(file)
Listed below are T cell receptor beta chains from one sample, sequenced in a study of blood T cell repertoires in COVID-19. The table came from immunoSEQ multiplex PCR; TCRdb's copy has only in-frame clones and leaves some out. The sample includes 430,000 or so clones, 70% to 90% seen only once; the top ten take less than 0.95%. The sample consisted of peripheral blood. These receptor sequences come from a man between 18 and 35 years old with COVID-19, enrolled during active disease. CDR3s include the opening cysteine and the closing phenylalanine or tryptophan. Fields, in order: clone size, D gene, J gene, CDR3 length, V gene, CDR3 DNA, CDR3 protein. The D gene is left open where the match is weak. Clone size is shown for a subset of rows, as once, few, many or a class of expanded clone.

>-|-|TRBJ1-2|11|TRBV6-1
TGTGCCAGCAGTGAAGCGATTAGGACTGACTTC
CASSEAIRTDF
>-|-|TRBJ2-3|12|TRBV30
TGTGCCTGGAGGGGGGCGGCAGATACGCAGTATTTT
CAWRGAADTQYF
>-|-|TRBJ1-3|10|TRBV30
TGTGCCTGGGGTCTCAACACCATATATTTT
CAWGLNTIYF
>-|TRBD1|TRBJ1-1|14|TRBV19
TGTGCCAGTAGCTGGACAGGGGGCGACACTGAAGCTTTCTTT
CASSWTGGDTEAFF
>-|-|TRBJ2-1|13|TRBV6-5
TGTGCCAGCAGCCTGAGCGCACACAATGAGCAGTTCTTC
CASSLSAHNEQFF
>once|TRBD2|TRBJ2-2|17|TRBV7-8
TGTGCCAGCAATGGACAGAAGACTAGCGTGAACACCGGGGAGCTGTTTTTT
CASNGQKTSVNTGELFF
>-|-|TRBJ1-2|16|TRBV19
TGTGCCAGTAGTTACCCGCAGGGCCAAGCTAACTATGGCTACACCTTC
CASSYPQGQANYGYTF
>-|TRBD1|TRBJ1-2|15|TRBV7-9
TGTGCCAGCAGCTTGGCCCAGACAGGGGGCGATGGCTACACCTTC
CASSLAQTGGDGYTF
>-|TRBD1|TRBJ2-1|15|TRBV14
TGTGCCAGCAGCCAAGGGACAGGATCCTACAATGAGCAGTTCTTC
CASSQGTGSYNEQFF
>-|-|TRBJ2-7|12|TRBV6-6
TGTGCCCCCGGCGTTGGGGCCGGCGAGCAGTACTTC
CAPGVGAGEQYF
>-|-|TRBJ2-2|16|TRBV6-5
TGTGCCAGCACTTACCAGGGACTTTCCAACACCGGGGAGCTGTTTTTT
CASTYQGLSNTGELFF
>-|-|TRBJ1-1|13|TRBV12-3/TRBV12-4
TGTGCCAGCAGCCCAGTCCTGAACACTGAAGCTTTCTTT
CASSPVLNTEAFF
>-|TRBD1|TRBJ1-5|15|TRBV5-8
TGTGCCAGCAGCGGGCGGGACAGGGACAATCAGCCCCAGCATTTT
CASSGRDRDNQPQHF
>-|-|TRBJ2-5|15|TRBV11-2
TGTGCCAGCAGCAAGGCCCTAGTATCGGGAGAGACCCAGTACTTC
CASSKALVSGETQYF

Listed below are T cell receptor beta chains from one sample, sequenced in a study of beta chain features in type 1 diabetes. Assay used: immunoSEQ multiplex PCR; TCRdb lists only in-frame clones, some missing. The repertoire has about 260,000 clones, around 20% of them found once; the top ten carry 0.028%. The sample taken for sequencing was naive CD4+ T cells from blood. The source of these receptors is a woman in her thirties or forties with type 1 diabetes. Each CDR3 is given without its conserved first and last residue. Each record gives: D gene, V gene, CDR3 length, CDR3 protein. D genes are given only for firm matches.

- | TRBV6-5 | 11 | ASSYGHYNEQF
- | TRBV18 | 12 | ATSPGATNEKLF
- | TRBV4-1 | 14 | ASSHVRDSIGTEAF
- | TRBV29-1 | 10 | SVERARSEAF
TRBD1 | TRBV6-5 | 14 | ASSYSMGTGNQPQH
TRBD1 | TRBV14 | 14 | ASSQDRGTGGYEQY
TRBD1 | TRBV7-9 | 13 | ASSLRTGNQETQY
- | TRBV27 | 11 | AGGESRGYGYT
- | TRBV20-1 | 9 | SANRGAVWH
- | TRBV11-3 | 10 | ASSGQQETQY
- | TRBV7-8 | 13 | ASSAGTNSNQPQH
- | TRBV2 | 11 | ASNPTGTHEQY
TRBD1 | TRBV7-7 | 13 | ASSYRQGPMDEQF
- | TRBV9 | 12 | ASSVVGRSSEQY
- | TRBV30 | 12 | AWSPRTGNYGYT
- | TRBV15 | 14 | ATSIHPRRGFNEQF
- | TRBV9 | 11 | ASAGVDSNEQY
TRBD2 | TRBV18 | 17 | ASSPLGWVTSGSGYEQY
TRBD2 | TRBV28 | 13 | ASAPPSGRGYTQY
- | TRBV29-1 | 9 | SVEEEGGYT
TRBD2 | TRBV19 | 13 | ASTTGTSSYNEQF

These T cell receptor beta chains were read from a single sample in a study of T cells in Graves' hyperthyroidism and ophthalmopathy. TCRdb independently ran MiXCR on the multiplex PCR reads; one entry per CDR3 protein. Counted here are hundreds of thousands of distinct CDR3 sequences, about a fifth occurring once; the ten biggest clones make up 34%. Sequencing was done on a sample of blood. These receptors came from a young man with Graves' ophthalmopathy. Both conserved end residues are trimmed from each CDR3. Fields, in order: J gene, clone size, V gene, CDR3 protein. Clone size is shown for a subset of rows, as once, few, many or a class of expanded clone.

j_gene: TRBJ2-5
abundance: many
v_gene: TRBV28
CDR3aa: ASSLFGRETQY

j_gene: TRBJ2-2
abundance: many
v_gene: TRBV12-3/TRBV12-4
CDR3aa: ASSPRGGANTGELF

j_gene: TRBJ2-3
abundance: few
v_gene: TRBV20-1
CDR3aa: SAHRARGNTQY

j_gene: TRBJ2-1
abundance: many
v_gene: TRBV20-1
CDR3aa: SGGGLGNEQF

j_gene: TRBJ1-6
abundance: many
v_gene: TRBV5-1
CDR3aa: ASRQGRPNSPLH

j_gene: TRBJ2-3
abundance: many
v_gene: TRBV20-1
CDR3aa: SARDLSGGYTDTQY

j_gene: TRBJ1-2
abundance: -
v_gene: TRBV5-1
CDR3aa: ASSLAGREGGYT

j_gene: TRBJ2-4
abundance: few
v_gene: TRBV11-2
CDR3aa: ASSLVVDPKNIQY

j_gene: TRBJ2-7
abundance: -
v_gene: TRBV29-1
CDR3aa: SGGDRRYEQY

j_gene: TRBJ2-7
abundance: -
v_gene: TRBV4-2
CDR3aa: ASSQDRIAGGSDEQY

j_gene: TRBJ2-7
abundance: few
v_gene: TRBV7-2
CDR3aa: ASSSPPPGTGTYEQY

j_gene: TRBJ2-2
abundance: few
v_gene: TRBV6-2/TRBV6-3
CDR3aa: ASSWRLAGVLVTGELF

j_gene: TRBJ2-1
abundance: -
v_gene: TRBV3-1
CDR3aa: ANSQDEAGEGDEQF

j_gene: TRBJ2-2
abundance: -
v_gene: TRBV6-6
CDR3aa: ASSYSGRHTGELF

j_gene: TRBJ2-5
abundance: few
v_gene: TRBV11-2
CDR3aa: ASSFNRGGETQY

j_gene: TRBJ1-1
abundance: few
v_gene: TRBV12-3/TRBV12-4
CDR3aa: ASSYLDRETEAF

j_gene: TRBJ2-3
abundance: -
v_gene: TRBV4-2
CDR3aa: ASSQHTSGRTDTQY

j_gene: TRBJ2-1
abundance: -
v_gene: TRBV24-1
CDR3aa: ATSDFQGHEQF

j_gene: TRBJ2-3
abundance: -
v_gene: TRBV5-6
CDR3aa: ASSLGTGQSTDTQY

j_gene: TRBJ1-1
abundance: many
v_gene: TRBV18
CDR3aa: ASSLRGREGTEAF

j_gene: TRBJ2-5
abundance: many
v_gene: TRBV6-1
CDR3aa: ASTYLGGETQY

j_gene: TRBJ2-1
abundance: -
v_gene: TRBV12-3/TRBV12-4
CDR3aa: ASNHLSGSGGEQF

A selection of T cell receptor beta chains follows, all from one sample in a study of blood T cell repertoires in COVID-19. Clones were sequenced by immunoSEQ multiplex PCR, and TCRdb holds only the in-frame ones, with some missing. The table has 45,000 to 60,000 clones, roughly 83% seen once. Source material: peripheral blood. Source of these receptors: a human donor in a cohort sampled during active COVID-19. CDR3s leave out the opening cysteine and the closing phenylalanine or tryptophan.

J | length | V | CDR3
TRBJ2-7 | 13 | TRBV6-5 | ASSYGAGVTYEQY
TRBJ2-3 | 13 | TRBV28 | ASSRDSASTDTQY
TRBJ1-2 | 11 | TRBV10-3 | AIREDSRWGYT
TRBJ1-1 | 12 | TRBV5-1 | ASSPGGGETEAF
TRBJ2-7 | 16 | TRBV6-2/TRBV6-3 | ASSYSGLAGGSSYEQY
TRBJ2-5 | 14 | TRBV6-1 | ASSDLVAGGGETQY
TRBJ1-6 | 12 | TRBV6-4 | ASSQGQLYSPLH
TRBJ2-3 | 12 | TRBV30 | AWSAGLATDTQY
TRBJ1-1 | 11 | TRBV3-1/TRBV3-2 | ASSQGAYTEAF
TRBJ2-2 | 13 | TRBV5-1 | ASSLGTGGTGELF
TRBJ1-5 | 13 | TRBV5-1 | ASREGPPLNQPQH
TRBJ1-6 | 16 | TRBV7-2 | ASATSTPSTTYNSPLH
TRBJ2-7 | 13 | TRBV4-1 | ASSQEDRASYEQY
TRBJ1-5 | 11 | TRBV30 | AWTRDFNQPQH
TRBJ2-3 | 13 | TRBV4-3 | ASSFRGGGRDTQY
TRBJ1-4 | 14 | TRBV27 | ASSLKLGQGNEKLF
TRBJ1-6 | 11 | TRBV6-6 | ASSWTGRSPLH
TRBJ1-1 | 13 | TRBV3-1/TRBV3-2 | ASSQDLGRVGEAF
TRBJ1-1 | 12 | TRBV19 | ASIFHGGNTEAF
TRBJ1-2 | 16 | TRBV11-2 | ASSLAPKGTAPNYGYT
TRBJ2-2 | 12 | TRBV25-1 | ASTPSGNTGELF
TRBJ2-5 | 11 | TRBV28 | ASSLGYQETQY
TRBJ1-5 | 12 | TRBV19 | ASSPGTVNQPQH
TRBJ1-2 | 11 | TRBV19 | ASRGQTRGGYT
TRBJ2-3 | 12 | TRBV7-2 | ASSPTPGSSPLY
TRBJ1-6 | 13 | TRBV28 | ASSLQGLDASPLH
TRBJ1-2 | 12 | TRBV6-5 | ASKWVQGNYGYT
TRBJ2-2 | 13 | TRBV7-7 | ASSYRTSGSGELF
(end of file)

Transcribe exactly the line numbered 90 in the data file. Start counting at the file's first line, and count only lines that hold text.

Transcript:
CDR3aa: SARDLSGGYTDTQY